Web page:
Revenue figures for game developers for the App Store have hit an all-time high according to Apple. It has been reported that developers selling their apps via the App Store channel have seen a 40 per cent increase in earnings versus last year - a staggering $20 billion in recorded earnings.
Apps on the best sellers list were popular games including Pokemon Go and Super Mario Run by Nintendo. According to Chief Analyst at Jackdaw, Jan Dawson, in-app purchases were central to the increase in sales – an example of which being the upgrade of game characters.
App Store, first launched in 2008, has witnessed a total revenue figure of $60 billion for its developers. The figure for last year in isolation stands at $20 billion –accounting for a third of the total sales figure since 2008.
Mr Dawson believes that the access consumers have to free apps, leading later to paid upgrade downloads, is a major reason for the increase in sales. This reasonably new business model enables consumers to also buy access to new levels or to gain access to new powers via download.
Apple also made changes to its revenue sharing breakdown allowing for developers to receive 70 per cent of revenue, with Apple receiving the remaining 30 per cent. Alterations to revenue sharing deals have taken place with Netlix and HBO Now – among a number of developers of subscriptions. Part of the terms and conditions of these new agreements includes a reduced cut for Apple, where subscriptions extend to a second year. This is thought to incentivise developers to continue to hold the interest of their customers.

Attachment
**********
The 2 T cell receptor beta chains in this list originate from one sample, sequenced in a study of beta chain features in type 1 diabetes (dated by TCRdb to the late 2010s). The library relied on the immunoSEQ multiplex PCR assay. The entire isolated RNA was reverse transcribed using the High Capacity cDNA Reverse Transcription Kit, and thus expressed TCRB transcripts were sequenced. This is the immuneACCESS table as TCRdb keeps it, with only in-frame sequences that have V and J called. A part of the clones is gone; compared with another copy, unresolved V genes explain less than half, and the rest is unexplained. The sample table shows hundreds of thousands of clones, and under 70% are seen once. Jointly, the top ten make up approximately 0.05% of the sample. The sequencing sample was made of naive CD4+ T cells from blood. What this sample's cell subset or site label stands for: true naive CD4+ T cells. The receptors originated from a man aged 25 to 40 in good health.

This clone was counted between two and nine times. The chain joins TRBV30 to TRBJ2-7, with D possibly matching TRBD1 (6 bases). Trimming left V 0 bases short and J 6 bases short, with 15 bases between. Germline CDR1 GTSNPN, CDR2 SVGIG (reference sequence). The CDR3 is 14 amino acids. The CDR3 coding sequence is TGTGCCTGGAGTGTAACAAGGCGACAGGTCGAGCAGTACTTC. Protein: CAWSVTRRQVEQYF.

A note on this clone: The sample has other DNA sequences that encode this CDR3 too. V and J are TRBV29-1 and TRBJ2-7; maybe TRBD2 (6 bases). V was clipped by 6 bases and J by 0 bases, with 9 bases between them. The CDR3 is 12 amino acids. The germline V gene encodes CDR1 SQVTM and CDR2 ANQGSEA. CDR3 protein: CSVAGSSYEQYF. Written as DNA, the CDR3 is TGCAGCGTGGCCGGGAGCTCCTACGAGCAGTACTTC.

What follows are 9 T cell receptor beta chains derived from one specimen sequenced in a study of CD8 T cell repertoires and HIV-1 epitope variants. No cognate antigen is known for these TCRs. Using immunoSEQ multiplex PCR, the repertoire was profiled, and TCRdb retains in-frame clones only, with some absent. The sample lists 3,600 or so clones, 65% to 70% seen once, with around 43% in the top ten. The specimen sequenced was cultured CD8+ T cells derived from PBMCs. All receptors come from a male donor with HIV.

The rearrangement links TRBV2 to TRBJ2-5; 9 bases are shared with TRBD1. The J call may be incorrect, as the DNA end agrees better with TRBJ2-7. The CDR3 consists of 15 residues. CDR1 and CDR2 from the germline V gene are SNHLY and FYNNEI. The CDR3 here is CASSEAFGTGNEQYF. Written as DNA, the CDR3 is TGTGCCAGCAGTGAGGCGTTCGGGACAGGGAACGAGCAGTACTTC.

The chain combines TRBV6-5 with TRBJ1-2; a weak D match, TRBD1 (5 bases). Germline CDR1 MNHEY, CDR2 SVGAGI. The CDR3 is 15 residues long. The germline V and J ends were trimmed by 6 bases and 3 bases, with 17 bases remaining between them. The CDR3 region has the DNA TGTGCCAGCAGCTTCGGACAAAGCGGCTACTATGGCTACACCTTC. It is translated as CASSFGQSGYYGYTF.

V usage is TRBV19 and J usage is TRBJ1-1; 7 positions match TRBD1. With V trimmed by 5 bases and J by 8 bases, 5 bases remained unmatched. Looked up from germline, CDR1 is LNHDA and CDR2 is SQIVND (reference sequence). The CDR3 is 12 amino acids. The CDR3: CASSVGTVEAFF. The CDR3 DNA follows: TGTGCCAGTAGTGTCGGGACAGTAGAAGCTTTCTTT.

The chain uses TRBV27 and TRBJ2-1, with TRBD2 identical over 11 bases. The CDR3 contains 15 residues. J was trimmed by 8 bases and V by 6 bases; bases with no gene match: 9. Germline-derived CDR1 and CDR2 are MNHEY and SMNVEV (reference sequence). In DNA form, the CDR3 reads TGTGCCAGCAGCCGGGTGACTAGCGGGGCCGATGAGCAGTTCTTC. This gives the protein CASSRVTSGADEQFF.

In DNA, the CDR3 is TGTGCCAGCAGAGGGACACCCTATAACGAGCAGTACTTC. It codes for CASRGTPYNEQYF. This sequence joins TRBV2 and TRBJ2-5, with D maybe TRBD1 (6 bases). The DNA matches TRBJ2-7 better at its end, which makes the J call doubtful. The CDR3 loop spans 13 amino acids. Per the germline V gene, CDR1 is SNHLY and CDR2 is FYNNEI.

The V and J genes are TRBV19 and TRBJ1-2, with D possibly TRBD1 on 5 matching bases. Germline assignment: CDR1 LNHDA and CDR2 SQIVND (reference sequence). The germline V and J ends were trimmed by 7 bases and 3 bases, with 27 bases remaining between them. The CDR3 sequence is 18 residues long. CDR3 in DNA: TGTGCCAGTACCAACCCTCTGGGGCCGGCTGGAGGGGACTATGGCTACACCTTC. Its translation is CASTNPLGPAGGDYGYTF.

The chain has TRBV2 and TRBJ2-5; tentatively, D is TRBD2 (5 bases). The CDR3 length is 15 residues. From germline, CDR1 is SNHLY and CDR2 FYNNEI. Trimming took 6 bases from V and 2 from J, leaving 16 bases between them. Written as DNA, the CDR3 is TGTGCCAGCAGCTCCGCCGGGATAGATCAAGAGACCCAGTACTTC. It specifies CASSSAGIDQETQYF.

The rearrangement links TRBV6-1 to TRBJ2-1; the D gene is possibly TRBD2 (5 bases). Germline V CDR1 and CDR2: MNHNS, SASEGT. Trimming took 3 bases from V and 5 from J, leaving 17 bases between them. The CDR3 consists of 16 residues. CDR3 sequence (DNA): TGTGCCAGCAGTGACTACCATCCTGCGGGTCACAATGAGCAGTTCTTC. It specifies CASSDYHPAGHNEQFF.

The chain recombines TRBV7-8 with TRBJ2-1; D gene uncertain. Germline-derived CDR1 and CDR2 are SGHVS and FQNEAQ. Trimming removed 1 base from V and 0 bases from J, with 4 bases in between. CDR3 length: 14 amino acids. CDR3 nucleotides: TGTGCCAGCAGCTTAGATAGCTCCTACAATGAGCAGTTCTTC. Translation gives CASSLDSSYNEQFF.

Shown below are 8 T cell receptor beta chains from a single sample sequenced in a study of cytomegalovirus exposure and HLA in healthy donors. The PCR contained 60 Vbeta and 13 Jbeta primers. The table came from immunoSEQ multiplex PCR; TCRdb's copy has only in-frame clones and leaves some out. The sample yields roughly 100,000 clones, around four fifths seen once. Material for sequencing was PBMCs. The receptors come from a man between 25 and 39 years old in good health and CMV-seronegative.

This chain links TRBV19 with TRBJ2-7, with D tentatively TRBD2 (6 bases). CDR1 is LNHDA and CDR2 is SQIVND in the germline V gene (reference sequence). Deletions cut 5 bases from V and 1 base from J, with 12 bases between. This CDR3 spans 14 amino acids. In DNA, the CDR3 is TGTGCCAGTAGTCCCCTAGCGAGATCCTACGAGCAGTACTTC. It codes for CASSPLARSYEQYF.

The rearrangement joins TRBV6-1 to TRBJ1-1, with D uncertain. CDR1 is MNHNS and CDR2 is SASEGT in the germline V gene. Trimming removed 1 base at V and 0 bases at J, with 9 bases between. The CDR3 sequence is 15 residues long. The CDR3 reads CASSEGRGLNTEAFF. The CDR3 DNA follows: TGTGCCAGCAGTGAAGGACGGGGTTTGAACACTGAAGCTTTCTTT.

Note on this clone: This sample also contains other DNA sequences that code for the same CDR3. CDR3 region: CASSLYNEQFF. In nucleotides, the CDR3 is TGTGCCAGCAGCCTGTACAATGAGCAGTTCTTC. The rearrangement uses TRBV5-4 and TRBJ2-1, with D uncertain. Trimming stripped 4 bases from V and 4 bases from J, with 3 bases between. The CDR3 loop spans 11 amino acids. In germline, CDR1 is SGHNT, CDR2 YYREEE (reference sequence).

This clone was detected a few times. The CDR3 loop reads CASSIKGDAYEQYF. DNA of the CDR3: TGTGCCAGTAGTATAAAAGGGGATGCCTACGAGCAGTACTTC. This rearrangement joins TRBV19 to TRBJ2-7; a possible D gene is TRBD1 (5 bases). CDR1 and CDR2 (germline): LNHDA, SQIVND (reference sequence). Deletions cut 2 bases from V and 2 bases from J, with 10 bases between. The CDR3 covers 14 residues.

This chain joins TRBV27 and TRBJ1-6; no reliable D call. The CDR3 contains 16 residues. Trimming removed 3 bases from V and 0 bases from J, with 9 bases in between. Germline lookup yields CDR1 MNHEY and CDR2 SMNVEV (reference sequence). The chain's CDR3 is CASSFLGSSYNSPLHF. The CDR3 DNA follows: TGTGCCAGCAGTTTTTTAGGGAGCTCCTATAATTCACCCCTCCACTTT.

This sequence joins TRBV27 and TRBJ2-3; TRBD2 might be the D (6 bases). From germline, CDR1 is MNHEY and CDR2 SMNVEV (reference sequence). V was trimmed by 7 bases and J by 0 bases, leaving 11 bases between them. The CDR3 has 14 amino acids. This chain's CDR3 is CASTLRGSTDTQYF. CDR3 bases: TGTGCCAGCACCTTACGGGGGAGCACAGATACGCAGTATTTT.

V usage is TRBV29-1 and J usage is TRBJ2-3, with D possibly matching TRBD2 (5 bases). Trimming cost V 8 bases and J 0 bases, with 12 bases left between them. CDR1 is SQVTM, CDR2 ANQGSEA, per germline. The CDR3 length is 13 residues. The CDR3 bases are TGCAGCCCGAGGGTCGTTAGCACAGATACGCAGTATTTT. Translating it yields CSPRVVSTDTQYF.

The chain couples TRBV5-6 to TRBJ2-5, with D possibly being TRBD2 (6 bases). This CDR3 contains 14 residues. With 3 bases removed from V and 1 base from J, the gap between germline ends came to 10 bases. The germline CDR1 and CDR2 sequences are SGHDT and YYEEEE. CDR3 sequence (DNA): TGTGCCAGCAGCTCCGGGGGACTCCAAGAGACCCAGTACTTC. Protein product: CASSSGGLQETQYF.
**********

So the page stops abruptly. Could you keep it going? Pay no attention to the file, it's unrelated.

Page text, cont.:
Apple also made the decision to widen the reach in terms of who can offer customer subscriptions to Apple products. In the past major categories like magazines and music made available the service, however 2016 saw Apple extend this to all 25 categories which includes game developers.
In 2016, revenue generated by subscriptions increased by 74 per cent – reaching $2.7 billion. In addition to this, the range of apps available via Apple increased by 20 per cent, to 2.2 million.
Mr Dawson confirmed that subscriptions create a more “predictable” flow of revenue in light of slowing iPhone, iPad and Mac sales.
App sales so far in 2017 are looking strong – with consumer spend on New Year’s day confirmed at $240 million.